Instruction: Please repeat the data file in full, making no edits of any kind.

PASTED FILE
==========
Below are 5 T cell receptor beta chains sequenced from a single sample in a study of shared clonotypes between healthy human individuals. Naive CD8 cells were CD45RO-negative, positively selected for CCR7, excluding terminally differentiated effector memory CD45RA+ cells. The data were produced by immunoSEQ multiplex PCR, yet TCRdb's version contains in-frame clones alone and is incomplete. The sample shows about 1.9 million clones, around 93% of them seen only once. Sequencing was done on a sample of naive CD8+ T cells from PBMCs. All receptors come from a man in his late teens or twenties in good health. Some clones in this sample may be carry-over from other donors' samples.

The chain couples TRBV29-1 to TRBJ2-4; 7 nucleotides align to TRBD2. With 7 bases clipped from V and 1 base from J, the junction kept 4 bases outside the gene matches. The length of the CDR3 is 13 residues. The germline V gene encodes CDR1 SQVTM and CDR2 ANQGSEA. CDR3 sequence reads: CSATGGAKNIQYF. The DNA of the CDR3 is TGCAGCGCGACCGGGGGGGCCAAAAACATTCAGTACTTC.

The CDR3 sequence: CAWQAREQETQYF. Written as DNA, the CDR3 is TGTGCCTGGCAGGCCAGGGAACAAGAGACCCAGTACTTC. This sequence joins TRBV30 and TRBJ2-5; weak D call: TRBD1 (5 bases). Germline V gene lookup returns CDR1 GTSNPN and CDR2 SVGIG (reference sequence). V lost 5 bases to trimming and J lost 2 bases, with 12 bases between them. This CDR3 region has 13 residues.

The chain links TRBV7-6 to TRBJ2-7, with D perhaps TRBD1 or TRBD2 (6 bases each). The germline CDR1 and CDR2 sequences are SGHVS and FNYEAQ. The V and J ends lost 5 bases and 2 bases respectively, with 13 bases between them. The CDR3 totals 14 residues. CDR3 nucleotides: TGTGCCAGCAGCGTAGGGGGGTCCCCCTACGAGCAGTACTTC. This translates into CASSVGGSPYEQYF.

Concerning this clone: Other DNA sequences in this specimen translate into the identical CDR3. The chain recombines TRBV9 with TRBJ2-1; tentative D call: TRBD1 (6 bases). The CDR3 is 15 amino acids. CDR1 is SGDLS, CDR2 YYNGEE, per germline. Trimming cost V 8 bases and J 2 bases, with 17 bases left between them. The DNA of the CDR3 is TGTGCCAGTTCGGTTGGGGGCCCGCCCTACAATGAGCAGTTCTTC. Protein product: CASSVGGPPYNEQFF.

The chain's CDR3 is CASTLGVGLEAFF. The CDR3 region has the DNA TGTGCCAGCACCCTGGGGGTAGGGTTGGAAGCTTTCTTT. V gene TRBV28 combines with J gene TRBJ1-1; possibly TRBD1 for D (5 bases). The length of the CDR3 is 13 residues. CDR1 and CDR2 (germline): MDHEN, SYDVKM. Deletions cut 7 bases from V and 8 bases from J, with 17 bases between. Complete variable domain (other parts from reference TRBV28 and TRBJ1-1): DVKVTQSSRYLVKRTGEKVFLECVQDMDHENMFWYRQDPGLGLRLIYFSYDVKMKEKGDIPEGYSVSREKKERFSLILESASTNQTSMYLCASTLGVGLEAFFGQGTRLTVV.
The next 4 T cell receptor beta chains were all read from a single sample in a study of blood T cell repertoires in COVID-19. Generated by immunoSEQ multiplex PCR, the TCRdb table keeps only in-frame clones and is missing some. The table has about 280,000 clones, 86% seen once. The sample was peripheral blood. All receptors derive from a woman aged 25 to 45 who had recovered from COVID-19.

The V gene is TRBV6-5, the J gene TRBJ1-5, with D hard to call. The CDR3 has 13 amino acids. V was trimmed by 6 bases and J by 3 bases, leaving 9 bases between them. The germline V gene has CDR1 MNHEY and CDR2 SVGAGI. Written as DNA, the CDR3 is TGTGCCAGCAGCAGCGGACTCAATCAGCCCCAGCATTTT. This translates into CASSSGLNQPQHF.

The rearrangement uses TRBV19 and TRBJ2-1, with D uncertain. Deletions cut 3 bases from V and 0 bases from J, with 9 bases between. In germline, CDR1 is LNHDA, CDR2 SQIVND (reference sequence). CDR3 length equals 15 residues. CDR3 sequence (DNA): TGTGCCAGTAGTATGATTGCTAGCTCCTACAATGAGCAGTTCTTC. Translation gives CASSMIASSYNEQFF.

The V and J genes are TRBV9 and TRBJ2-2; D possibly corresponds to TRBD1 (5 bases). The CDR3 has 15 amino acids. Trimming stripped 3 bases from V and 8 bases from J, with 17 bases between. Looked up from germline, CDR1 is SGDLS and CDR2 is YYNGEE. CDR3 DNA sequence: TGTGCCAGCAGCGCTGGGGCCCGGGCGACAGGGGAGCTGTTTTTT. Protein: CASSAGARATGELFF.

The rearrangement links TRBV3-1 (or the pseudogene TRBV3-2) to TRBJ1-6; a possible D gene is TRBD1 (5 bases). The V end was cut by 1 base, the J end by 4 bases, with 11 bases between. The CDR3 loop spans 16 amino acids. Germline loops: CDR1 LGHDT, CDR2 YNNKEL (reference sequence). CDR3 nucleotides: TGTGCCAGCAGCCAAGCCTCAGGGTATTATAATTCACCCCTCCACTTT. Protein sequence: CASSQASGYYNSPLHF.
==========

Below are 5 T cell receptor beta chains sequenced from a single sample in a study of shared clonotypes between healthy human individuals. Naive CD8 cells were CD45RO-negative, positively selected for CCR7, excluding terminally differentiated effector memory CD45RA+ cells. The data were produced by immunoSEQ multiplex PCR, yet TCRdb's version contains in-frame clones alone and is incomplete. The sample shows about 1.9 million clones, around 93% of them seen only once. Sequencing was done on a sample of naive CD8+ T cells from PBMCs. All receptors come from a man in his late teens or twenties in good health. Some clones in this sample may be carry-over from other donors' samples.

The chain couples TRBV29-1 to TRBJ2-4; 7 nucleotides align to TRBD2. With 7 bases clipped from V and 1 base from J, the junction kept 4 bases outside the gene matches. The length of the CDR3 is 13 residues. The germline V gene encodes CDR1 SQVTM and CDR2 ANQGSEA. CDR3 sequence reads: CSATGGAKNIQYF. The DNA of the CDR3 is TGCAGCGCGACCGGGGGGGCCAAAAACATTCAGTACTTC.

The CDR3 sequence: CAWQAREQETQYF. Written as DNA, the CDR3 is TGTGCCTGGCAGGCCAGGGAACAAGAGACCCAGTACTTC. This sequence joins TRBV30 and TRBJ2-5; weak D call: TRBD1 (5 bases). Germline V gene lookup returns CDR1 GTSNPN and CDR2 SVGIG (reference sequence). V lost 5 bases to trimming and J lost 2 bases, with 12 bases between them. This CDR3 region has 13 residues.

The chain links TRBV7-6 to TRBJ2-7, with D perhaps TRBD1 or TRBD2 (6 bases each). The germline CDR1 and CDR2 sequences are SGHVS and FNYEAQ. The V and J ends lost 5 bases and 2 bases respectively, with 13 bases between them. The CDR3 totals 14 residues. CDR3 nucleotides: TGTGCCAGCAGCGTAGGGGGGTCCCCCTACGAGCAGTACTTC. This translates into CASSVGGSPYEQYF.

Concerning this clone: Other DNA sequences in this specimen translate into the identical CDR3. The chain recombines TRBV9 with TRBJ2-1; tentative D call: TRBD1 (6 bases). The CDR3 is 15 amino acids. CDR1 is SGDLS, CDR2 YYNGEE, per germline. Trimming cost V 8 bases and J 2 bases, with 17 bases left between them. The DNA of the CDR3 is TGTGCCAGTTCGGTTGGGGGCCCGCCCTACAATGAGCAGTTCTTC. Protein product: CASSVGGPPYNEQFF.

The chain's CDR3 is CASTLGVGLEAFF. The CDR3 region has the DNA TGTGCCAGCACCCTGGGGGTAGGGTTGGAAGCTTTCTTT. V gene TRBV28 combines with J gene TRBJ1-1; possibly TRBD1 for D (5 bases). The length of the CDR3 is 13 residues. CDR1 and CDR2 (germline): MDHEN, SYDVKM. Deletions cut 7 bases from V and 8 bases from J, with 17 bases between. Complete variable domain (other parts from reference TRBV28 and TRBJ1-1): DVKVTQSSRYLVKRTGEKVFLECVQDMDHENMFWYRQDPGLGLRLIYFSYDVKMKEKGDIPEGYSVSREKKERFSLILESASTNQTSMYLCASTLGVGLEAFFGQGTRLTVV.
The next 4 T cell receptor beta chains were all read from a single sample in a study of blood T cell repertoires in COVID-19. Generated by immunoSEQ multiplex PCR, the TCRdb table keeps only in-frame clones and is missing some. The table has about 280,000 clones, 86% seen once. The sample was peripheral blood. All receptors derive from a woman aged 25 to 45 who had recovered from COVID-19.

The V gene is TRBV6-5, the J gene TRBJ1-5, with D hard to call. The CDR3 has 13 amino acids. V was trimmed by 6 bases and J by 3 bases, leaving 9 bases between them. The germline V gene has CDR1 MNHEY and CDR2 SVGAGI. Written as DNA, the CDR3 is TGTGCCAGCAGCAGCGGACTCAATCAGCCCCAGCATTTT. This translates into CASSSGLNQPQHF.

The rearrangement uses TRBV19 and TRBJ2-1, with D uncertain. Deletions cut 3 bases from V and 0 bases from J, with 9 bases between. In germline, CDR1 is LNHDA, CDR2 SQIVND (reference sequence). CDR3 length equals 15 residues. CDR3 sequence (DNA): TGTGCCAGTAGTATGATTGCTAGCTCCTACAATGAGCAGTTCTTC. Translation gives CASSMIASSYNEQFF.

The V and J genes are TRBV9 and TRBJ2-2; D possibly corresponds to TRBD1 (5 bases). The CDR3 has 15 amino acids. Trimming stripped 3 bases from V and 8 bases from J, with 17 bases between. Looked up from germline, CDR1 is SGDLS and CDR2 is YYNGEE. CDR3 DNA sequence: TGTGCCAGCAGCGCTGGGGCCCGGGCGACAGGGGAGCTGTTTTTT. Protein: CASSAGARATGELFF.

The rearrangement links TRBV3-1 (or the pseudogene TRBV3-2) to TRBJ1-6; a possible D gene is TRBD1 (5 bases). The V end was cut by 1 base, the J end by 4 bases, with 11 bases between. The CDR3 loop spans 16 amino acids. Germline loops: CDR1 LGHDT, CDR2 YNNKEL (reference sequence). CDR3 nucleotides: TGTGCCAGCAGCCAAGCCTCAGGGTATTATAATTCACCCCTCCACTTT. Protein sequence: CASSQASGYYNSPLHF.